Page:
What Goes In Affects What Comes Out – How Frailty Affects Outcomes in Ischaemic Stroke

Dr Nicholas Evans is a Clinical Lecturer in Geriatric and Stroke Medicine at the University of Cambridge and an Honorary Specialist Registrar in Geriatric and Stroke Medicine at Addenbrooke’s Hospital. He is Chair of the British Association of Stroke Physicians Trainee Committee. Here he discusses his Age and Ageing paper Clinical frailty independently predicts early mortality after ischaemic stroke.

Geriatricians play a key role in Stroke Medicine. Alongside neurologists and rehabilitation physicians, geriatricians bring a vital skill to the management of stroke; an understanding of frailty. Frailty, the decreased physiological reserve to withstand a stressor event, is widely recognised to influence morbidity and mortality across a range of medical conditions. However, despite stroke being an archetypal stressor event, to date there has been little research into how pre-stroke frailty influences outcomes after stroke.

Like the rest of the UK, the East of England faces an ageing population, with a 28% increase in the number of people aged over 70 years predicted in the next decade. At our centre, the average age of people presenting with a stroke is 78 years. Yet this number tells only part of a story; the 78 year-old presenting one day may be energetic and independent, whilst the 78 year-old presenting the following day may be debilitated and dependent. We can all think of individuals where the physiological age is incongruent with the chronological age, and how two individuals of the same age are markedly different in their level of frailty. We can also think of times where we use this recognition subconsciously to inform our ‘end of the bed’ prognostications, but how reliable are these assessments and what do they mean for post-stroke outcomes?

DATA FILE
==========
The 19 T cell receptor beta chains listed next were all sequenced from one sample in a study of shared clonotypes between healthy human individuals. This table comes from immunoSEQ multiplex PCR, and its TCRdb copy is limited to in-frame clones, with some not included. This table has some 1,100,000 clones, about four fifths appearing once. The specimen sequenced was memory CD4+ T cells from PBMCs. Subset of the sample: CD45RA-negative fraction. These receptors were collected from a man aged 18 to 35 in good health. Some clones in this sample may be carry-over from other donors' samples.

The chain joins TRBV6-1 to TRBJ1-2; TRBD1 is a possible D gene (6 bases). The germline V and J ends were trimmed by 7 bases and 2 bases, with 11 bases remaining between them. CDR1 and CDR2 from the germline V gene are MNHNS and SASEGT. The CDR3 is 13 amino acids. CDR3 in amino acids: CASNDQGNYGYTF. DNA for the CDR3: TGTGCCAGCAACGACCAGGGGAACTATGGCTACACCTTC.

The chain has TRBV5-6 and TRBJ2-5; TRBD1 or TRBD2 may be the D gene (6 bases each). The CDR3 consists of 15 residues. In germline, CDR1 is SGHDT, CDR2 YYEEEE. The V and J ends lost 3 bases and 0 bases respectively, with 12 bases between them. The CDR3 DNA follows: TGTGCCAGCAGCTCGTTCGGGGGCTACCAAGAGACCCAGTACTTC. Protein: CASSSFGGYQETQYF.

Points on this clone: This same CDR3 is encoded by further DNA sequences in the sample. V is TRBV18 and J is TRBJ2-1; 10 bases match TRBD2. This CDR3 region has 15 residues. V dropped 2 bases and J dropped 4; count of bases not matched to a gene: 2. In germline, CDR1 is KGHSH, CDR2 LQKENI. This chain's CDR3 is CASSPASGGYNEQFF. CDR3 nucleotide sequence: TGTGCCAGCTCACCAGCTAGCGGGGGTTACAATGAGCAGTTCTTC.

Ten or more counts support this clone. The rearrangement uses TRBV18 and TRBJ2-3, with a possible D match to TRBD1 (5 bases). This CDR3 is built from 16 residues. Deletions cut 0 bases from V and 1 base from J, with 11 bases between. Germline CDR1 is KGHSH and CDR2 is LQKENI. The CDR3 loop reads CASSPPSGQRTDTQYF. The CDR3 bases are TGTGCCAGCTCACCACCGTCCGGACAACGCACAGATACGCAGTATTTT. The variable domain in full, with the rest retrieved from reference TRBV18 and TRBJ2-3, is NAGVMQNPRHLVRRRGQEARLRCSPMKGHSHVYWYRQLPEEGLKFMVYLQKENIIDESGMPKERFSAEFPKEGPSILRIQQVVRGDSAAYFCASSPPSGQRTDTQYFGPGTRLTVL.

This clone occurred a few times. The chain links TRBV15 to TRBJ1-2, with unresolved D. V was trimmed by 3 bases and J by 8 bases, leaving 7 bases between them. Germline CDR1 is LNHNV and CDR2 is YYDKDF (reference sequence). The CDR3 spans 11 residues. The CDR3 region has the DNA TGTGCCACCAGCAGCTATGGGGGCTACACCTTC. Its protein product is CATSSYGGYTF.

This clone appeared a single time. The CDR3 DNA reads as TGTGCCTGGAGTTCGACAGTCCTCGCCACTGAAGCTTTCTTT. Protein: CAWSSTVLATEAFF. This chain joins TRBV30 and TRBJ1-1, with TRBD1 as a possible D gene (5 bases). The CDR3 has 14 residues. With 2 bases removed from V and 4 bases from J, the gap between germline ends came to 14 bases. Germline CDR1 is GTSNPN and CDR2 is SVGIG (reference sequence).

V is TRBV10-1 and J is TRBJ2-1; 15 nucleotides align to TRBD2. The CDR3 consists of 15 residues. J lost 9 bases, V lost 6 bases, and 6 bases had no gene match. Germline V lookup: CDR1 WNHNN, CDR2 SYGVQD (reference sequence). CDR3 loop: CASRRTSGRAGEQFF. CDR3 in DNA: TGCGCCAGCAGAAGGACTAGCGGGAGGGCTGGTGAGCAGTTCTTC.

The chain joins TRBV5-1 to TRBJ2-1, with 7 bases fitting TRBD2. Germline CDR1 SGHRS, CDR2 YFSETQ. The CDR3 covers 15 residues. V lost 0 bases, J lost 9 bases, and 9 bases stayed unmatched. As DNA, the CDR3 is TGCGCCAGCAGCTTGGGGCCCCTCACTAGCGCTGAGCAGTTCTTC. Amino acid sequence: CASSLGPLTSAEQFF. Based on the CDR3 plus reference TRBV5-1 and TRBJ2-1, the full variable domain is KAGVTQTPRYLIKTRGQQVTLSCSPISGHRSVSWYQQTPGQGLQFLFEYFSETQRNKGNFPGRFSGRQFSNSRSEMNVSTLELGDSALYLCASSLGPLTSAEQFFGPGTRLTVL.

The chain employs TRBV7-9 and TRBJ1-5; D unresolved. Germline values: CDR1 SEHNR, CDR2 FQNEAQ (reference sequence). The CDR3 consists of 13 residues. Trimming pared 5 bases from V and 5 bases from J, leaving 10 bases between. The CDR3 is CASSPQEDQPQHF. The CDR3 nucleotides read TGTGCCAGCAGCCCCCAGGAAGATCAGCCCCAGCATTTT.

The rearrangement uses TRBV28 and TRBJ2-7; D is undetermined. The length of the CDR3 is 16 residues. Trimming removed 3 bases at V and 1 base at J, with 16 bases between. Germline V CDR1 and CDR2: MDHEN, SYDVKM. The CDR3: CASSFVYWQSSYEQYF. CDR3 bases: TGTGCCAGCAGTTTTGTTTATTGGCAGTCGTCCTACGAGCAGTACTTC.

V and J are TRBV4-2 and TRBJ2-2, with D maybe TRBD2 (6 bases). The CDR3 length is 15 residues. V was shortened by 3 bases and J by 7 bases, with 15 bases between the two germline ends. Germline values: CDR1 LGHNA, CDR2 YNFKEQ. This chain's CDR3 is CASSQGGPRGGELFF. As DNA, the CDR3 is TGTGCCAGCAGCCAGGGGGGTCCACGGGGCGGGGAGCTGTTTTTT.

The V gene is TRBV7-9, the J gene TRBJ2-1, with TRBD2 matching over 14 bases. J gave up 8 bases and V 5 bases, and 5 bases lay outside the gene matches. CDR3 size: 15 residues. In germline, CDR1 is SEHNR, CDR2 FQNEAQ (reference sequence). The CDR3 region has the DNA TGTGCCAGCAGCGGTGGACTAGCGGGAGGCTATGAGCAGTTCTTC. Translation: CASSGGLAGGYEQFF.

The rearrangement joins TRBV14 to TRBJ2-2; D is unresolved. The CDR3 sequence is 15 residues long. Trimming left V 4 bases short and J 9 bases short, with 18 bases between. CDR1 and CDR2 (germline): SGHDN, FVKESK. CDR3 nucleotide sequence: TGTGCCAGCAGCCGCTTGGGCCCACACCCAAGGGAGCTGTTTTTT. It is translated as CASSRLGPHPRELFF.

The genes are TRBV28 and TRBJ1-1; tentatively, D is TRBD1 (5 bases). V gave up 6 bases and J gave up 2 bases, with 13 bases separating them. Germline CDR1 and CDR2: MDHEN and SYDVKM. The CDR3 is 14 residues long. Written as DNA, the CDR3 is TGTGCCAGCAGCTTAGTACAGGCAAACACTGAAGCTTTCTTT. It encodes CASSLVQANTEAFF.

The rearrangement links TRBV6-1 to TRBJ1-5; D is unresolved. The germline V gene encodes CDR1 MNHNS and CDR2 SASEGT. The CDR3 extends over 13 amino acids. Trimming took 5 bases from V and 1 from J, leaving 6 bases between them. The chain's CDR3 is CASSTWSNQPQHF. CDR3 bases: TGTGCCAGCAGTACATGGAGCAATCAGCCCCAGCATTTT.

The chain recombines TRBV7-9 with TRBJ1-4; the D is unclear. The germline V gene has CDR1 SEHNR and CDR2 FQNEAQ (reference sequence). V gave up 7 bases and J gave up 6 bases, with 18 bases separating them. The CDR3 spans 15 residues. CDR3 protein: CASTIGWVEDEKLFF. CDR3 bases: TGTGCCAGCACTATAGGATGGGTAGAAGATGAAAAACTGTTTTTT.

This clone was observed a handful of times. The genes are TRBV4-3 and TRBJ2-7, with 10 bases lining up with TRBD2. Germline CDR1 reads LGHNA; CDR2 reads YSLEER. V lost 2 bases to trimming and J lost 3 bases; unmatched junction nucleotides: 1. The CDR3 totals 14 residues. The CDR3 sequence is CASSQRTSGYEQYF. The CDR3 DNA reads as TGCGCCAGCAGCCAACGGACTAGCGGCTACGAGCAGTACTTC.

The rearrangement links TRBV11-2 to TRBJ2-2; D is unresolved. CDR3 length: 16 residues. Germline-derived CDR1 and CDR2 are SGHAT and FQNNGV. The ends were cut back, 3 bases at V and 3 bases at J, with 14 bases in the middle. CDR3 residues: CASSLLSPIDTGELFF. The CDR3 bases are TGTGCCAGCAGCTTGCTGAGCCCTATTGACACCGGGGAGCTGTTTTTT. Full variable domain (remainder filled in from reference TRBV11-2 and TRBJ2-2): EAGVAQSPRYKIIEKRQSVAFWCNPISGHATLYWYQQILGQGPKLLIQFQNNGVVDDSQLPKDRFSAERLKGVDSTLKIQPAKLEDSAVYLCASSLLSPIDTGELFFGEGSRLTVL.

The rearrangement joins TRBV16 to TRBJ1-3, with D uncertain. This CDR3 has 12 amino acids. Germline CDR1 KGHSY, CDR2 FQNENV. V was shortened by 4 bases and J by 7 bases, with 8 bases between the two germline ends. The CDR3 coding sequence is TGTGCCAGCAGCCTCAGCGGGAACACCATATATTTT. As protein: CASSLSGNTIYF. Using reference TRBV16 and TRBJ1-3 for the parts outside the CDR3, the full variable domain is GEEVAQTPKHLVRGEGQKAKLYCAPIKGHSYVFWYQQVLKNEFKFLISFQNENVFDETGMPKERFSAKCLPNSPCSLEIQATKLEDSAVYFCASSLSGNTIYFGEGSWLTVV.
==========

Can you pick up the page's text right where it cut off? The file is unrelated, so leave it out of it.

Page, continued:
In this paper we evaluated how pre-morbid frailty, as measured by the Clinical Frailty Scale (CFS), was associated with outcomes after ischaemic stroke. Broadly in-keeping with findings in other conditions, we found that frailty was associated with a three-fold increase in 28-day mortality on univariable analysis. This association remained significant after adjustment for stroke severity, age, thrombolysis, and vascular risk factors, with a 3% increase in 28-day mortality with each one-point increase in the CFS.

The outcomes of this study also suggest that frailty influences not only the natural history of ischaemic stroke, but may also play a role in the response to treatment. Many of us recall a time when thrombolysis was restricted to those aged under 80 years, and how the removal of this criterion meant that older, but relatively robust, individuals could benefit from hyper-acute reperfusion therapies. These results support this approach: we found that non-frail (CFS 1-4) individuals showed a significant improvement in stroke severity scored on the National Institutes of Health Stroke Scale (NIHSS), with a reduction from a median of 12.5 to 5 following thrombolysis, yet there was no improvement in those who were frail (CFS 5-8) where the median NIHSS went from 15 to 16. Again, this result remained significant after adjustment for stroke severity, age, and cardiovascular risk factors, with each one-point increase in CFS associated with an approximate one-point attenuation in NIHSS improvement after thrombolysis.

Recognition that the role of frailty is independently associated with stroke outcomes reflects a core tenet of the geriatrician; that age and frailty are not synonymous. Our results support the holistic approach of the geriatrician in considering how the individual’s state before their stroke affects the individual they are after it, and how this must be considered as distinct from chronological age. There may also be implications for the use of frailty, rather than age, as a variable in research, as well as its incorporation into routine clinical assessment of acute stroke. As geriatricians, it is important that we advocate this message and combat nihilistic ageism. There is little we can do about the number of times an individual has gone round the sun, but frailty represents an important target to promote healthy ageing and improve outcomes after stroke.    


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